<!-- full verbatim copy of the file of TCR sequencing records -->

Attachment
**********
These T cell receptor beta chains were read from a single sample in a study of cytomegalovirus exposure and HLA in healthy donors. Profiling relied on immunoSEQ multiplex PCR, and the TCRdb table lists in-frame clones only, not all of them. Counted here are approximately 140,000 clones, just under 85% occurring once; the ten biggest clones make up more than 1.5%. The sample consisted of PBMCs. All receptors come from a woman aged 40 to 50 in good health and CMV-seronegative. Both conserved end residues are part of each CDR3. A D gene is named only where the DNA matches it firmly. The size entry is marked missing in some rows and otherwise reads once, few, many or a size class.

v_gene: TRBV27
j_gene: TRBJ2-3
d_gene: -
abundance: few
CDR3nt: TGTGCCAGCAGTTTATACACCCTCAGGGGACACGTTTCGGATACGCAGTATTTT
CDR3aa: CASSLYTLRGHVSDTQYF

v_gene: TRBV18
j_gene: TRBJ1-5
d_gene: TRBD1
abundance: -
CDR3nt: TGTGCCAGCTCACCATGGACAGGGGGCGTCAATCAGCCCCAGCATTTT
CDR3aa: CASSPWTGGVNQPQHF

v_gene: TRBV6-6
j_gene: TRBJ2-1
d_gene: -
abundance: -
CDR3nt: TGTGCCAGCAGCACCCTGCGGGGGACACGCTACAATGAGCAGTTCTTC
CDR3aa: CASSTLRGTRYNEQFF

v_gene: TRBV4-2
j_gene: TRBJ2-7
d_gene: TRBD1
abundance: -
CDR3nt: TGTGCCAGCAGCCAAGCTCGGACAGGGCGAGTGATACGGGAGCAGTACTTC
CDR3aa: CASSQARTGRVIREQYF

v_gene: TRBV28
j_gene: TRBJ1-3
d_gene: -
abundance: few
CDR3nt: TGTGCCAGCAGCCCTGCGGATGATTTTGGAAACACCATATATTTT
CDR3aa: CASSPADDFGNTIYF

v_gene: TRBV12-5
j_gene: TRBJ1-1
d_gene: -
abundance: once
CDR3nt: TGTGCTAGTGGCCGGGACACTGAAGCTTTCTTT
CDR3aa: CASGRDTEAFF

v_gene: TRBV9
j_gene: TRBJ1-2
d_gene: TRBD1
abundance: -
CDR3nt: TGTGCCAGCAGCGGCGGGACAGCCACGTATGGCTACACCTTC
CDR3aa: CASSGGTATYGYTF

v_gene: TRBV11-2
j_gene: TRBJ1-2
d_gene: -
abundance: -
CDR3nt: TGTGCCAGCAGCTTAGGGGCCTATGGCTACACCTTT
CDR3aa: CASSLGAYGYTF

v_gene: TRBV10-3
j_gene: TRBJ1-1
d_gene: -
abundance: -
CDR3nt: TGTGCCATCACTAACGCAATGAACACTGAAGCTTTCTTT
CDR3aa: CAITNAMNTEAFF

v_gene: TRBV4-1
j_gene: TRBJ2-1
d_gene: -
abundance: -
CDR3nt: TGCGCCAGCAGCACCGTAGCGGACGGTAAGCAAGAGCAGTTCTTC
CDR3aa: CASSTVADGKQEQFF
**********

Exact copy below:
These T cell receptor beta chains were read from a single sample in a study of cytomegalovirus exposure and HLA in healthy donors. Profiling relied on immunoSEQ multiplex PCR, and the TCRdb table lists in-frame clones only, not all of them. Counted here are approximately 140,000 clones, just under 85% occurring once; the ten biggest clones make up more than 1.5%. The sample consisted of PBMCs. All receptors come from a woman aged 40 to 50 in good health and CMV-seronegative. Both conserved end residues are part of each CDR3. A D gene is named only where the DNA matches it firmly. The size entry is marked missing in some rows and otherwise reads once, few, many or a size class.

v_gene: TRBV27
j_gene: TRBJ2-3
d_gene: -
abundance: few
CDR3nt: TGTGCCAGCAGTTTATACACCCTCAGGGGACACGTTTCGGATACGCAGTATTTT
CDR3aa: CASSLYTLRGHVSDTQYF

v_gene: TRBV18
j_gene: TRBJ1-5
d_gene: TRBD1
abundance: -
CDR3nt: TGTGCCAGCTCACCATGGACAGGGGGCGTCAATCAGCCCCAGCATTTT
CDR3aa: CASSPWTGGVNQPQHF

v_gene: TRBV6-6
j_gene: TRBJ2-1
d_gene: -
abundance: -
CDR3nt: TGTGCCAGCAGCACCCTGCGGGGGACACGCTACAATGAGCAGTTCTTC
CDR3aa: CASSTLRGTRYNEQFF

v_gene: TRBV4-2
j_gene: TRBJ2-7
d_gene: TRBD1
abundance: -
CDR3nt: TGTGCCAGCAGCCAAGCTCGGACAGGGCGAGTGATACGGGAGCAGTACTTC
CDR3aa: CASSQARTGRVIREQYF

v_gene: TRBV28
j_gene: TRBJ1-3
d_gene: -
abundance: few
CDR3nt: TGTGCCAGCAGCCCTGCGGATGATTTTGGAAACACCATATATTTT
CDR3aa: CASSPADDFGNTIYF

v_gene: TRBV12-5
j_gene: TRBJ1-1
d_gene: -
abundance: once
CDR3nt: TGTGCTAGTGGCCGGGACACTGAAGCTTTCTTT
CDR3aa: CASGRDTEAFF

v_gene: TRBV9
j_gene: TRBJ1-2
d_gene: TRBD1
abundance: -
CDR3nt: TGTGCCAGCAGCGGCGGGACAGCCACGTATGGCTACACCTTC
CDR3aa: CASSGGTATYGYTF

v_gene: TRBV11-2
j_gene: TRBJ1-2
d_gene: -
abundance: -
CDR3nt: TGTGCCAGCAGCTTAGGGGCCTATGGCTACACCTTT
CDR3aa: CASSLGAYGYTF

v_gene: TRBV10-3
j_gene: TRBJ1-1
d_gene: -
abundance: -
CDR3nt: TGTGCCATCACTAACGCAATGAACACTGAAGCTTTCTTT
CDR3aa: CAITNAMNTEAFF

v_gene: TRBV4-1
j_gene: TRBJ2-1
d_gene: -
abundance: -
CDR3nt: TGCGCCAGCAGCACCGTAGCGGACGGTAAGCAAGAGCAGTTCTTC
CDR3aa: CASSTVADGKQEQFF